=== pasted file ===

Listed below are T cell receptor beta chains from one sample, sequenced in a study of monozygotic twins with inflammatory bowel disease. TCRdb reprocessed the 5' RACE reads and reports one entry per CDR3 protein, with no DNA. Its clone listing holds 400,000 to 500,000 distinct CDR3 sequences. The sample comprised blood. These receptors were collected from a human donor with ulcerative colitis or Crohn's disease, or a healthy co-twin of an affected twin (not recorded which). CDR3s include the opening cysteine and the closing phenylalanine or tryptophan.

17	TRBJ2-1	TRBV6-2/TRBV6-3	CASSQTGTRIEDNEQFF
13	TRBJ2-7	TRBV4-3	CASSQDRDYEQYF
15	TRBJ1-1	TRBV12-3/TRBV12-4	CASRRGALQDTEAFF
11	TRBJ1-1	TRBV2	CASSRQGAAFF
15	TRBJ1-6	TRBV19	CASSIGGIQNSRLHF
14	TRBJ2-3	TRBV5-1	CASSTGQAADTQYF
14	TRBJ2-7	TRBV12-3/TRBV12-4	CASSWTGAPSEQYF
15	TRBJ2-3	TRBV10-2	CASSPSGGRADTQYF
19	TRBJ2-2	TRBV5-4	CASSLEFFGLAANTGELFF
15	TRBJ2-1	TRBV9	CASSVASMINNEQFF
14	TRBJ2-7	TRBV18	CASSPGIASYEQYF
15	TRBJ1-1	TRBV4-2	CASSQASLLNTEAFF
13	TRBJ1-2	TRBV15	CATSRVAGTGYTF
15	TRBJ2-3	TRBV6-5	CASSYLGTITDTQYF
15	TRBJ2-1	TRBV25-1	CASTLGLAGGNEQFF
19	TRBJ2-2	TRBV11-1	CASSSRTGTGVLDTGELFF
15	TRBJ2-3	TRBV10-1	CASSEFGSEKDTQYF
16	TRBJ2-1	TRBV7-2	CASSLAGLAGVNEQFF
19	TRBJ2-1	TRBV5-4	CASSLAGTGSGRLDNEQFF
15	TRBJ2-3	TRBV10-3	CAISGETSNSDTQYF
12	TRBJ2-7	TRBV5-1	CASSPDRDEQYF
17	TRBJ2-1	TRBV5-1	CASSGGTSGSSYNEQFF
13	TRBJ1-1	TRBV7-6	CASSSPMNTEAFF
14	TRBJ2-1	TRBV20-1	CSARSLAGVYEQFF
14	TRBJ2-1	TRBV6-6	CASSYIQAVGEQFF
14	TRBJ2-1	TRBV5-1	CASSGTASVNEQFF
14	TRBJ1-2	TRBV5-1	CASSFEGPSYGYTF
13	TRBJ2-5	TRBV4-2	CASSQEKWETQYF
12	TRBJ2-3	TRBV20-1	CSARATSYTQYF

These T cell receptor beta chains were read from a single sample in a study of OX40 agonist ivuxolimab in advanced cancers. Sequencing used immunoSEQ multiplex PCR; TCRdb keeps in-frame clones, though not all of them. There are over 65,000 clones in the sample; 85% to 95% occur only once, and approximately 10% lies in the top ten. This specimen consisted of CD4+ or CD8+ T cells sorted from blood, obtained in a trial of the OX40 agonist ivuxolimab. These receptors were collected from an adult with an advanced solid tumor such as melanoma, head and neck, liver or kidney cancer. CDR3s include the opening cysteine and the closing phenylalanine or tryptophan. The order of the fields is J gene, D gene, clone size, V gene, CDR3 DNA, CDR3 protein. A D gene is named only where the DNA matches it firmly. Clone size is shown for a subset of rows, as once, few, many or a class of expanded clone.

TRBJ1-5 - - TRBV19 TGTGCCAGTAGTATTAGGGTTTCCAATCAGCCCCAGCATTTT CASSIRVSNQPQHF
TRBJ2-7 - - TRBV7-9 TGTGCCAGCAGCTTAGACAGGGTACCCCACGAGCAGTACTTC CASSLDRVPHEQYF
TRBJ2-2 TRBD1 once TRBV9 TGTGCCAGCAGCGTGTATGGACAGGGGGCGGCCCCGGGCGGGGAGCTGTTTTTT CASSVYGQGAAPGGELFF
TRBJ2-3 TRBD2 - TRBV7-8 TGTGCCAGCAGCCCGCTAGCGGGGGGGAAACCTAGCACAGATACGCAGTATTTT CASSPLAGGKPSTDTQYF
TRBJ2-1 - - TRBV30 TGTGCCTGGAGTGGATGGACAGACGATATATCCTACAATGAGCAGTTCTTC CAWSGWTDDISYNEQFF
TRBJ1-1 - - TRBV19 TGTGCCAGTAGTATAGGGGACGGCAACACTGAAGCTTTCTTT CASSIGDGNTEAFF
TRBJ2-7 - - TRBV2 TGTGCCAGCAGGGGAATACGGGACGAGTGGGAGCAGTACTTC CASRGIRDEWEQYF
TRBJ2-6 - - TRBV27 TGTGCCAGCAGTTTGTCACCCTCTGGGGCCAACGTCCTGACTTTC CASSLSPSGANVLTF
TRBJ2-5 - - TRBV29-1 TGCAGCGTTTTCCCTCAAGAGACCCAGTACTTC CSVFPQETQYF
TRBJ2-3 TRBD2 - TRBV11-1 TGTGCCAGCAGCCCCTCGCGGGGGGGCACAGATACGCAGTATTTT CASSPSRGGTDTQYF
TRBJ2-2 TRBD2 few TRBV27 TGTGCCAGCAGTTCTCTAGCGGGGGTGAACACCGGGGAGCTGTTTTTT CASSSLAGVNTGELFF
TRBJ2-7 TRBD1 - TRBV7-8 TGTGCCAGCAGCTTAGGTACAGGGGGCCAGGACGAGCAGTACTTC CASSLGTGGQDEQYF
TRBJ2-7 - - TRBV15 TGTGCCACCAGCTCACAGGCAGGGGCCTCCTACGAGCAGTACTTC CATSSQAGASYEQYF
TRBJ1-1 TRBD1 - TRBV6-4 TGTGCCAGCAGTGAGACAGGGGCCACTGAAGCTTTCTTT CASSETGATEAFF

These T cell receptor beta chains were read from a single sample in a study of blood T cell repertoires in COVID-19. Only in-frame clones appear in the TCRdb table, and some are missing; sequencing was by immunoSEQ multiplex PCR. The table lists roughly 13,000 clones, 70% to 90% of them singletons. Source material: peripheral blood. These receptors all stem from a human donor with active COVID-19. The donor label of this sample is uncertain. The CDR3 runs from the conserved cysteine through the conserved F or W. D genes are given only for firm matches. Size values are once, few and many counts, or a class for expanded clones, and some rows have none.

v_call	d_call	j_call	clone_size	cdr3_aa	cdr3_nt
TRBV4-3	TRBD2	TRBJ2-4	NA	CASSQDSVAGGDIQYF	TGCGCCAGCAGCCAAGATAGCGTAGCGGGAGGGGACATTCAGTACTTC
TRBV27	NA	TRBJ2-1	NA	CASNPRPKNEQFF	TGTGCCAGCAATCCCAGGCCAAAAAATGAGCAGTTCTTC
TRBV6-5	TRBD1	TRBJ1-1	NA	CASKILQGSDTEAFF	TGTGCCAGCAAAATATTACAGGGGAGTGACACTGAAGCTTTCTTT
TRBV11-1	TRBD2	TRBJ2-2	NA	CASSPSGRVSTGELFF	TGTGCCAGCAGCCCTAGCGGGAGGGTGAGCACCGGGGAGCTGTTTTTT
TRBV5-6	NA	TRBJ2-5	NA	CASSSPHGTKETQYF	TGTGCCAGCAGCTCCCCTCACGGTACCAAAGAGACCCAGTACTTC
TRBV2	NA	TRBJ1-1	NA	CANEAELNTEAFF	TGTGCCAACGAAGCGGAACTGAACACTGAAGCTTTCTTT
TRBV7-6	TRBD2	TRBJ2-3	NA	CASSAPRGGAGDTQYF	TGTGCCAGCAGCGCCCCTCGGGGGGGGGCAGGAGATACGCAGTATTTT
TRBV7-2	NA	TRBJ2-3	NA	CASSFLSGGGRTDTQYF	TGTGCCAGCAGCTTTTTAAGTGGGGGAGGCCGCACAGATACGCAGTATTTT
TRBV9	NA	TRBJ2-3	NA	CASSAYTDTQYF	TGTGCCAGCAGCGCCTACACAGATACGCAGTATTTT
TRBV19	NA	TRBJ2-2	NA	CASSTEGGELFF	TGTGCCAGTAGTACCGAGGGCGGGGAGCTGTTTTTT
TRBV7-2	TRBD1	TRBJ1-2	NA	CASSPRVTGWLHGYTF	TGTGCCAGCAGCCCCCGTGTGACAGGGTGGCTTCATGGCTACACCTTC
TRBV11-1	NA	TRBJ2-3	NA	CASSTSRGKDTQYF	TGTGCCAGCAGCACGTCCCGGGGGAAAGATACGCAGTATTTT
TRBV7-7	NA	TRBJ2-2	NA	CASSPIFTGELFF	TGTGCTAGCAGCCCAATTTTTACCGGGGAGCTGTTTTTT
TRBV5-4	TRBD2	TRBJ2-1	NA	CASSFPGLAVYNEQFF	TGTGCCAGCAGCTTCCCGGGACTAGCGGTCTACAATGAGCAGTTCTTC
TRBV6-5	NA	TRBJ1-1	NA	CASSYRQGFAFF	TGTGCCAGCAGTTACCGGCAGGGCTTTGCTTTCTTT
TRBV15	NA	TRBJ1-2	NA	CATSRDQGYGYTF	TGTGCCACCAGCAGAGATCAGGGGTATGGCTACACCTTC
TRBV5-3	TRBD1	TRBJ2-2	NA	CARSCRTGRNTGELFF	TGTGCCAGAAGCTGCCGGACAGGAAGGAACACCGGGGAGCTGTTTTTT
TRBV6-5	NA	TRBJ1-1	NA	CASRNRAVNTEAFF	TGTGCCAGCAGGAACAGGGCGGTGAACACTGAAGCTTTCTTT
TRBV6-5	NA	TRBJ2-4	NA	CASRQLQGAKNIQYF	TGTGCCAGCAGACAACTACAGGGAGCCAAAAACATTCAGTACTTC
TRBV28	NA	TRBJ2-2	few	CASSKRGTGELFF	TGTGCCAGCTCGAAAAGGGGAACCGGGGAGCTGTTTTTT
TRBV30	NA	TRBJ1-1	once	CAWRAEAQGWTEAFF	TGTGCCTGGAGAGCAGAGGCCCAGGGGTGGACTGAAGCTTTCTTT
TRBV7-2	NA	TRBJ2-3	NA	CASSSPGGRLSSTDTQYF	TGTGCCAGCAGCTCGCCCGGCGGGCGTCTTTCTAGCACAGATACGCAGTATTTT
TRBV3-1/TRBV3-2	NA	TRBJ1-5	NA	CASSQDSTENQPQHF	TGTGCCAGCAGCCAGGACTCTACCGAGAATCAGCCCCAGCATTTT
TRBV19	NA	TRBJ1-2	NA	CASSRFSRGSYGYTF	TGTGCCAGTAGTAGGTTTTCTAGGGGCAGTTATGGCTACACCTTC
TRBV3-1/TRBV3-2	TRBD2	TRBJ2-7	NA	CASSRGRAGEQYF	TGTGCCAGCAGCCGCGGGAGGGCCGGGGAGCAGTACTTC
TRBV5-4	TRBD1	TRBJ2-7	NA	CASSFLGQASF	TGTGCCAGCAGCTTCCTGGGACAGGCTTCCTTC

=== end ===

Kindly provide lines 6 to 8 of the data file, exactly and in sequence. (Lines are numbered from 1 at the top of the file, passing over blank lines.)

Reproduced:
15	TRBJ1-6	TRBV19	CASSIGGIQNSRLHF
14	TRBJ2-3	TRBV5-1	CASSTGQAADTQYF
14	TRBJ2-7	TRBV12-3/TRBV12-4	CASSWTGAPSEQYF